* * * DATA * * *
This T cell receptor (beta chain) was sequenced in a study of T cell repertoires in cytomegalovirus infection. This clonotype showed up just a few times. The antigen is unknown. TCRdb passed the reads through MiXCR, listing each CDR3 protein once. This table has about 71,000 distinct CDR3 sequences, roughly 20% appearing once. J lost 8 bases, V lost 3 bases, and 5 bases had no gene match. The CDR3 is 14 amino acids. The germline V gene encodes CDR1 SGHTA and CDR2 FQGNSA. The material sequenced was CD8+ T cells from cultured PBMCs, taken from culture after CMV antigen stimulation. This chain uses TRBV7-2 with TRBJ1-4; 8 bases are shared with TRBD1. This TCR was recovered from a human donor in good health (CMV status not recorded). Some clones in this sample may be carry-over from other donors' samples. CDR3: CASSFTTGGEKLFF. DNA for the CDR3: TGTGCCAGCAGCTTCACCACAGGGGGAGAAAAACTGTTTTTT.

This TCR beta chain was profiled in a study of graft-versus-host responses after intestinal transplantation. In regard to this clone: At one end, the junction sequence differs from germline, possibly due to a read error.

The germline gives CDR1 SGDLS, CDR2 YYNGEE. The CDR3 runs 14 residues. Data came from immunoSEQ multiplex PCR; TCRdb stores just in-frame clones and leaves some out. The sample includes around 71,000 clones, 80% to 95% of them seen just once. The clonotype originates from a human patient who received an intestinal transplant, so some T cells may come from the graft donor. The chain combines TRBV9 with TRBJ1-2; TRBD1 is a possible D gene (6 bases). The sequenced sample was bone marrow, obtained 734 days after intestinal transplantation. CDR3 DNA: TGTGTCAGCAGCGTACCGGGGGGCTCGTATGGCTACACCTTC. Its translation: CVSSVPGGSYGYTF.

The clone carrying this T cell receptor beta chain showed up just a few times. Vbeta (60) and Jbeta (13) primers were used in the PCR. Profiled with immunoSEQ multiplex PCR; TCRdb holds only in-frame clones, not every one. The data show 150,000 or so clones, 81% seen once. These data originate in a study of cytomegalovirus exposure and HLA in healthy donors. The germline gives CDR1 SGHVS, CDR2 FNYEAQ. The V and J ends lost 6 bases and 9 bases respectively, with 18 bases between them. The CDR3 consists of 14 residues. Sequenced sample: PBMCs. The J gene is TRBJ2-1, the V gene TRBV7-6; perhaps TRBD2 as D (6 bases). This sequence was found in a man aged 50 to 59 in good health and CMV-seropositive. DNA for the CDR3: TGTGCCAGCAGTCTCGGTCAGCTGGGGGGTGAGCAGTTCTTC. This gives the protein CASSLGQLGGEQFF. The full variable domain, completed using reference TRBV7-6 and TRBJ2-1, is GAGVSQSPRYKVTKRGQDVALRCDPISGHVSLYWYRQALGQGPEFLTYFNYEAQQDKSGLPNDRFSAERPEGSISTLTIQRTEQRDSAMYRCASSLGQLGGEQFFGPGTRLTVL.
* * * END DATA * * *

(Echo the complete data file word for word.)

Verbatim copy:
This T cell receptor (beta chain) was sequenced in a study of T cell repertoires in cytomegalovirus infection. This clonotype showed up just a few times. The antigen is unknown. TCRdb passed the reads through MiXCR, listing each CDR3 protein once. This table has about 71,000 distinct CDR3 sequences, roughly 20% appearing once. J lost 8 bases, V lost 3 bases, and 5 bases had no gene match. The CDR3 is 14 amino acids. The germline V gene encodes CDR1 SGHTA and CDR2 FQGNSA. The material sequenced was CD8+ T cells from cultured PBMCs, taken from culture after CMV antigen stimulation. This chain uses TRBV7-2 with TRBJ1-4; 8 bases are shared with TRBD1. This TCR was recovered from a human donor in good health (CMV status not recorded). Some clones in this sample may be carry-over from other donors' samples. CDR3: CASSFTTGGEKLFF. DNA for the CDR3: TGTGCCAGCAGCTTCACCACAGGGGGAGAAAAACTGTTTTTT.

This TCR beta chain was profiled in a study of graft-versus-host responses after intestinal transplantation. In regard to this clone: At one end, the junction sequence differs from germline, possibly due to a read error.

The germline gives CDR1 SGDLS, CDR2 YYNGEE. The CDR3 runs 14 residues. Data came from immunoSEQ multiplex PCR; TCRdb stores just in-frame clones and leaves some out. The sample includes around 71,000 clones, 80% to 95% of them seen just once. The clonotype originates from a human patient who received an intestinal transplant, so some T cells may come from the graft donor. The chain combines TRBV9 with TRBJ1-2; TRBD1 is a possible D gene (6 bases). The sequenced sample was bone marrow, obtained 734 days after intestinal transplantation. CDR3 DNA: TGTGTCAGCAGCGTACCGGGGGGCTCGTATGGCTACACCTTC. Its translation: CVSSVPGGSYGYTF.

The clone carrying this T cell receptor beta chain showed up just a few times. Vbeta (60) and Jbeta (13) primers were used in the PCR. Profiled with immunoSEQ multiplex PCR; TCRdb holds only in-frame clones, not every one. The data show 150,000 or so clones, 81% seen once. These data originate in a study of cytomegalovirus exposure and HLA in healthy donors. The germline gives CDR1 SGHVS, CDR2 FNYEAQ. The V and J ends lost 6 bases and 9 bases respectively, with 18 bases between them. The CDR3 consists of 14 residues. Sequenced sample: PBMCs. The J gene is TRBJ2-1, the V gene TRBV7-6; perhaps TRBD2 as D (6 bases). This sequence was found in a man aged 50 to 59 in good health and CMV-seropositive. DNA for the CDR3: TGTGCCAGCAGTCTCGGTCAGCTGGGGGGTGAGCAGTTCTTC. This gives the protein CASSLGQLGGEQFF. The full variable domain, completed using reference TRBV7-6 and TRBJ2-1, is GAGVSQSPRYKVTKRGQDVALRCDPISGHVSLYWYRQALGQGPEFLTYFNYEAQQDKSGLPNDRFSAERPEGSISTLTIQRTEQRDSAMYRCASSLGQLGGEQFFGPGTRLTVL.